Insure Your Tow Truck with the Best On-Hook Coverage
There’s a reason our truck and van clients consistently send their friends to us for their On-Hook Coverage, they know we’ll work to get their tow trucks the best coverage possible.
What Is On-Hook Coverage?
Frequent users of automobiles know that accidents or repairs can happen at any time. A flat tire, an overheated radiator, or a dead battery are all common occurrences that could end up leaving drivers stranded in places where there is no immediate help available. As the owner or operator of a towing business, you may have to tow the car to the nearest service station or garage. However, what if the damage to the car worsens because of the towing? Or what if new dents and scratches are formed because of the towing?
Well, that’s exactly why on-hook towing insurance exists. This insurance policy, one among the many automobile insurance policies that exist, protects not the towed vehicle, but the towing vehicle instead. Simply put, it protects the towing business in the case of damage during the towing process, or while the vehicle is being towed. Thus, any damage caused in such a case will be covered and paid for because of the on-hook towing insurance.
What Exactly Does On-Hook Towing Insurance Entail?
On-hook towing insurance basically helps to pay for the repairs or even replacement of a damaged vehicle that you are towing but do not own, if it is damaged while it is being towed by causes such as collision, fire, theft, vandalism, or an explosion.
It is important to note that in the states of Texas and Virginia, on-hook coverage is called “garage keeper’s legal liability” coverage, while the actual garage keeper’s legal liability is called “storage location insurance”.
Do I Need On-Hook Towing Insurance?
If you own or operate a business that offers towing or hauling services, then, yes, you do need on-hook coverage. Having this insurance in place will help ensure that your business is protected from any lawsuits or damage claims if a third-party vehicle is damaged during hauling or towing. Without this insurance, it can get pretty expensive to foot the repairs or replacement of the vehicle from your own funds. On-hook coverage ensures that such a case does not occur by covering and paying for all the damages or replacement, as the case may be.
How Do Limits and Deductibles Work Here?
With on-hook coverage, the client selects both the limit and the deductible. This limit will be the maximum amount that can be paid per time or event that a third-party vehicle is damaged while towing. The deductible amount is the amount that you as the owner of the business will pay towards the repairs or replacement of the damaged vehicle before your insurance company kicks in and pays you. Therefore, if you pay now, you will be reimbursed by your insurance company once all the processes are through.
The maximum limit for on-hook coverage can be anywhere between $10,000-250,000. If your business tows only vehicles of low value, a limit of $10,000 is sufficient. However, the higher the value of the vehicles, the higher the limit, but the higher the limit, the more premium you pay. Therefore, consider all factors carefully and strike a balance between them based on the facts. It is best to have a limit of medium value as in that case, you won’t end up paying extra from your own pocket in case unanticipated expenses arise.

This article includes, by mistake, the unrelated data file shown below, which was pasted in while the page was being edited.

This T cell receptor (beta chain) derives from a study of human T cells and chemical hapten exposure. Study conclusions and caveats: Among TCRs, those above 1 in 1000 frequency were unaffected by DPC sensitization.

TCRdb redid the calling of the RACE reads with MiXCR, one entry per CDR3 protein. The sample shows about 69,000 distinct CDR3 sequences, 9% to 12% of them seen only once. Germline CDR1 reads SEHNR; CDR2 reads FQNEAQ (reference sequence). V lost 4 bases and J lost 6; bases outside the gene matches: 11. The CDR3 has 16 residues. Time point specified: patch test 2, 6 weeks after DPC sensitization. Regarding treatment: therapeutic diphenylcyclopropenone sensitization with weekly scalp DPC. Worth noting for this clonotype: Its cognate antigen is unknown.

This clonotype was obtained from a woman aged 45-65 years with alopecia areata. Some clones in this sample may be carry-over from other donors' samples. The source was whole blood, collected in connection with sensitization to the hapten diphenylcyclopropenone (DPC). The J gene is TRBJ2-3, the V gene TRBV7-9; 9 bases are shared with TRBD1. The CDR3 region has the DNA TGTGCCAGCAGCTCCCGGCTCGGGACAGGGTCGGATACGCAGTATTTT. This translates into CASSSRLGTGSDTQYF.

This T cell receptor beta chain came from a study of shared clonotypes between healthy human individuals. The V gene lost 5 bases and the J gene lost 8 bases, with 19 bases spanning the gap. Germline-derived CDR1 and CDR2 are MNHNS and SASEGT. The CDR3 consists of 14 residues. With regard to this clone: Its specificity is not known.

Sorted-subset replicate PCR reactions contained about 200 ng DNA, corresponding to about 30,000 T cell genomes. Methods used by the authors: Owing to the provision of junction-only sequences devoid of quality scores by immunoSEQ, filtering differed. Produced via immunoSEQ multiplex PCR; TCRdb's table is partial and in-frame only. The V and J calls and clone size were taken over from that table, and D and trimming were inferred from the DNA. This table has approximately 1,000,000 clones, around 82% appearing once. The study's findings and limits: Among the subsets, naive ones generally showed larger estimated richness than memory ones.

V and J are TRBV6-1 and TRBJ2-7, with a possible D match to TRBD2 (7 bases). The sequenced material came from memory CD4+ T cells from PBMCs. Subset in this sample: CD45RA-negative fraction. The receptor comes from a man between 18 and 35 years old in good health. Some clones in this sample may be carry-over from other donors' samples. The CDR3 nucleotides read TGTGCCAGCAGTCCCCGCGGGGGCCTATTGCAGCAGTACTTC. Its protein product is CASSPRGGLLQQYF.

Restrictions and Exceptions to On-Hook Coverage
First and foremost, in order to be able to purchase or be eligible for on-hook towing insurance, towing business operators need to have purchased liability insurance (an insurance policy that pays for damage done to third parties by you). Anyway, liability insurance for the automobile industry is a requirement by law in most American states, which means if you’ve complied with the laws of your state (if they demand liability insurance), you’re already eligible for on-hook towing insurance.
However, it is important to remember that if one of the vehicles in the towing business is insured with a particular limit and deductible, all the vehicles in the fleet will be insured at the same limit.
Additionally, on-hook towing insurance is only available for certain businesses or types of organizations, such as:
- Service stations
- Towing businesses
- While driving trucks on a hired basis
This means that on-hook coverage is unavailable for the following types of businesses:
- Transporting vehicles that are owned either by you or your business
- Towing or hauling antique boats, race cars or antique cars for your personal use
- Towing or hauling your car behind your mobile home
The Average Cost of On-Hook Coverage
Generally, on-hook coverage is bundled with your business auto liability insurance, forming quite a significant part of it. On average, monthly premiums for the whole bundle can be anywhere between $350-800.
Different factors contribute to the final cost of your on-hook coverage, such as the nature of your business, the number and types of tow trucks you own, their age, their make, and the kind of vehicles they are used to tow. Therefore, on-hook towing insurance doesn’t have a set price. However, not all insurance companies give the same importance to the same factors. One company may give importance to the number of trucks you own over their make or model, while it may be vice versa with another.
Thus, the trick to cutting down on insurance costs is to shop around for quotes before settling on one. Insurance companies which deem your business as less risky will give you better quotes, soensure that you bring down your risk factors by training your drivers to stay safe, preventing accidents as much as possible by being cautious and teaching your employees safety procedures. Also, bring up your deductible amount, maintaining it at at least $500 or even $1,000 to reduce your premium.
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